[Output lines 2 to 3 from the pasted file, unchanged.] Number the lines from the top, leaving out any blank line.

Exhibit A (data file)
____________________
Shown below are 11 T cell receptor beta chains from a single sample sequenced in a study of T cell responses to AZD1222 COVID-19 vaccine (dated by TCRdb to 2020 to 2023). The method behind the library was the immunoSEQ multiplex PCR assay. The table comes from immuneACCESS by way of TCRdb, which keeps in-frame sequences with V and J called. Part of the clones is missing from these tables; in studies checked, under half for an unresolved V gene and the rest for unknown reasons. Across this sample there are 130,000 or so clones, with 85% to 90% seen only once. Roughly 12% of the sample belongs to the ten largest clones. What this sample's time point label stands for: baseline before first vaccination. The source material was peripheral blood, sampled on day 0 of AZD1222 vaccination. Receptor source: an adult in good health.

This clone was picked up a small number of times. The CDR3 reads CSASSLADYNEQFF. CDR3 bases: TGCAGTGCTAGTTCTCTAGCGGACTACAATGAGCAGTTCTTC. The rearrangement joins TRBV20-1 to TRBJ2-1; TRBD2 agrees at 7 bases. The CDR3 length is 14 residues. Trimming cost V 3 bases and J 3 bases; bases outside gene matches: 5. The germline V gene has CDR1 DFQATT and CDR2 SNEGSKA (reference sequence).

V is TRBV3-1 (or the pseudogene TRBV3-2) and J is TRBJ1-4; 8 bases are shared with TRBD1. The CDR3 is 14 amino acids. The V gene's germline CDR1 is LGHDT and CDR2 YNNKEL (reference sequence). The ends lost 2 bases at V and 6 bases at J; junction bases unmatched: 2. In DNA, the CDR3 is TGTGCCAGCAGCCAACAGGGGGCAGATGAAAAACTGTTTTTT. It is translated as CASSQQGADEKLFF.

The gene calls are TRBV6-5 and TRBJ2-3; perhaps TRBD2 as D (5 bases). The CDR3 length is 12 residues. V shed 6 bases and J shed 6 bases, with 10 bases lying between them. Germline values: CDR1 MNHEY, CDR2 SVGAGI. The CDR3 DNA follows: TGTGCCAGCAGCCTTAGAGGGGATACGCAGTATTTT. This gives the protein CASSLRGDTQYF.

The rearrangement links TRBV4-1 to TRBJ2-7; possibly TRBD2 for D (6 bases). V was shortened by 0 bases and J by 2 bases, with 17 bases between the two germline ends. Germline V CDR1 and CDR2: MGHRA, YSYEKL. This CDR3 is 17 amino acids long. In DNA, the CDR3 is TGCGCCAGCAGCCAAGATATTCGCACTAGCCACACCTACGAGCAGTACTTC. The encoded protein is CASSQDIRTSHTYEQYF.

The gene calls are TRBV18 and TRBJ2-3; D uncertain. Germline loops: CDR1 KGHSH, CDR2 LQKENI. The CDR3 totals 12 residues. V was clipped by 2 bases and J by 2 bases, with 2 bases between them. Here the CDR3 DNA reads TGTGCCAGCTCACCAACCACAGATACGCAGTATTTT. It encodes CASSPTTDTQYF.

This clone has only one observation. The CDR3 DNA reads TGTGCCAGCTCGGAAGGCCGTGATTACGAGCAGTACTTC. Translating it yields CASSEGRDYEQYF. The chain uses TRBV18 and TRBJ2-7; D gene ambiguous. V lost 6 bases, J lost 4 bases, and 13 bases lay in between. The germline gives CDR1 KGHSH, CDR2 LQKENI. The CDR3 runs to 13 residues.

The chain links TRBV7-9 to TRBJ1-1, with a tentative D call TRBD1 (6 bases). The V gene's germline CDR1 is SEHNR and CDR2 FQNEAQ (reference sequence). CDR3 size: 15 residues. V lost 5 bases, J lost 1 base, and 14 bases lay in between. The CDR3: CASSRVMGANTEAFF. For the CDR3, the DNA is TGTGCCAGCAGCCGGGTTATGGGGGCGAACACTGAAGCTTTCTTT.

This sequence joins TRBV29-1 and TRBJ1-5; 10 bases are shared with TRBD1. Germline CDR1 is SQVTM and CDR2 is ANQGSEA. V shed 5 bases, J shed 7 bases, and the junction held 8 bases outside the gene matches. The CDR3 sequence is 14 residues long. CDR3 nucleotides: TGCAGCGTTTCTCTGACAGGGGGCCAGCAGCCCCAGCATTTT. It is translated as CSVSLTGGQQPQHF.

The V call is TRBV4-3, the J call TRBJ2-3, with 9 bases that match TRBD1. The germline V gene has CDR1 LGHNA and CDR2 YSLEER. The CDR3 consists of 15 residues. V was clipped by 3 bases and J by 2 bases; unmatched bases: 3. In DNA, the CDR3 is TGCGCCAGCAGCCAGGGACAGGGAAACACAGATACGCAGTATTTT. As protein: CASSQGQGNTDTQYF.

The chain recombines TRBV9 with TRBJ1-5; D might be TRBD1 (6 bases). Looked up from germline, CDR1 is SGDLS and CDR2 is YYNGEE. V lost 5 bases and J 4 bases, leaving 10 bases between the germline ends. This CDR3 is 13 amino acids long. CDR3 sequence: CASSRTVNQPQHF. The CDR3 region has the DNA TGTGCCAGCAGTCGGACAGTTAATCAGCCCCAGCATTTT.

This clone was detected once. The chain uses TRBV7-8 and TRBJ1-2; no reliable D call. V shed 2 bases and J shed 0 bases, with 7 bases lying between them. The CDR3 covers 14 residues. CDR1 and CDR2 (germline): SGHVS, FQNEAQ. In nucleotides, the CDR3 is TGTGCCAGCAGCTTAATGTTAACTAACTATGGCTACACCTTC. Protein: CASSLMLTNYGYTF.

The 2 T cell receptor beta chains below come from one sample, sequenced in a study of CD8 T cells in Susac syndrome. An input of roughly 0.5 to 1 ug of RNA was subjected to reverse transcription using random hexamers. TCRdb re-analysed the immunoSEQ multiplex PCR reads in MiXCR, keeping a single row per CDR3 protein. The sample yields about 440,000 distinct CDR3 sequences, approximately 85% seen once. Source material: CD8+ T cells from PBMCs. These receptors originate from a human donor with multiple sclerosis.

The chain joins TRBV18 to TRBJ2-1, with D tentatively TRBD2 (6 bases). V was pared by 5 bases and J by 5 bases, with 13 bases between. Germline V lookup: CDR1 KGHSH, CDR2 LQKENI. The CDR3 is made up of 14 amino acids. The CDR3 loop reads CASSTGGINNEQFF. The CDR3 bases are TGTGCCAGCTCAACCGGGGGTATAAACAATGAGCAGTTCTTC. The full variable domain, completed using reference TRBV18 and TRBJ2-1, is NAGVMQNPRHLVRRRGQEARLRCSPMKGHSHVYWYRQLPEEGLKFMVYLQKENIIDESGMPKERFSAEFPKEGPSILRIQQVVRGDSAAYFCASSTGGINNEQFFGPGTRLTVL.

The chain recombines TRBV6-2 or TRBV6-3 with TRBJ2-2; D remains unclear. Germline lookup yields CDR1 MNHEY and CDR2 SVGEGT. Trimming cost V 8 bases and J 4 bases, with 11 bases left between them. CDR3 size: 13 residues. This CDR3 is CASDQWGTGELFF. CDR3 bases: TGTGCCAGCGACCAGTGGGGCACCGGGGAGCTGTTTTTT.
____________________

This clone was picked up a small number of times. The CDR3 reads CSASSLADYNEQFF. CDR3 bases: TGCAGTGCTAGTTCTCTAGCGGACTACAATGAGCAGTTCTTC. The rearrangement joins TRBV20-1 to TRBJ2-1; TRBD2 agrees at 7 bases. The CDR3 length is 14 residues. Trimming cost V 3 bases and J 3 bases; bases outside gene matches: 5. The germline V gene has CDR1 DFQATT and CDR2 SNEGSKA (reference sequence).

V is TRBV3-1 (or the pseudogene TRBV3-2) and J is TRBJ1-4; 8 bases are shared with TRBD1. The CDR3 is 14 amino acids. The V gene's germline CDR1 is LGHDT and CDR2 YNNKEL (reference sequence). The ends lost 2 bases at V and 6 bases at J; junction bases unmatched: 2. In DNA, the CDR3 is TGTGCCAGCAGCCAACAGGGGGCAGATGAAAAACTGTTTTTT. It is translated as CASSQQGADEKLFF.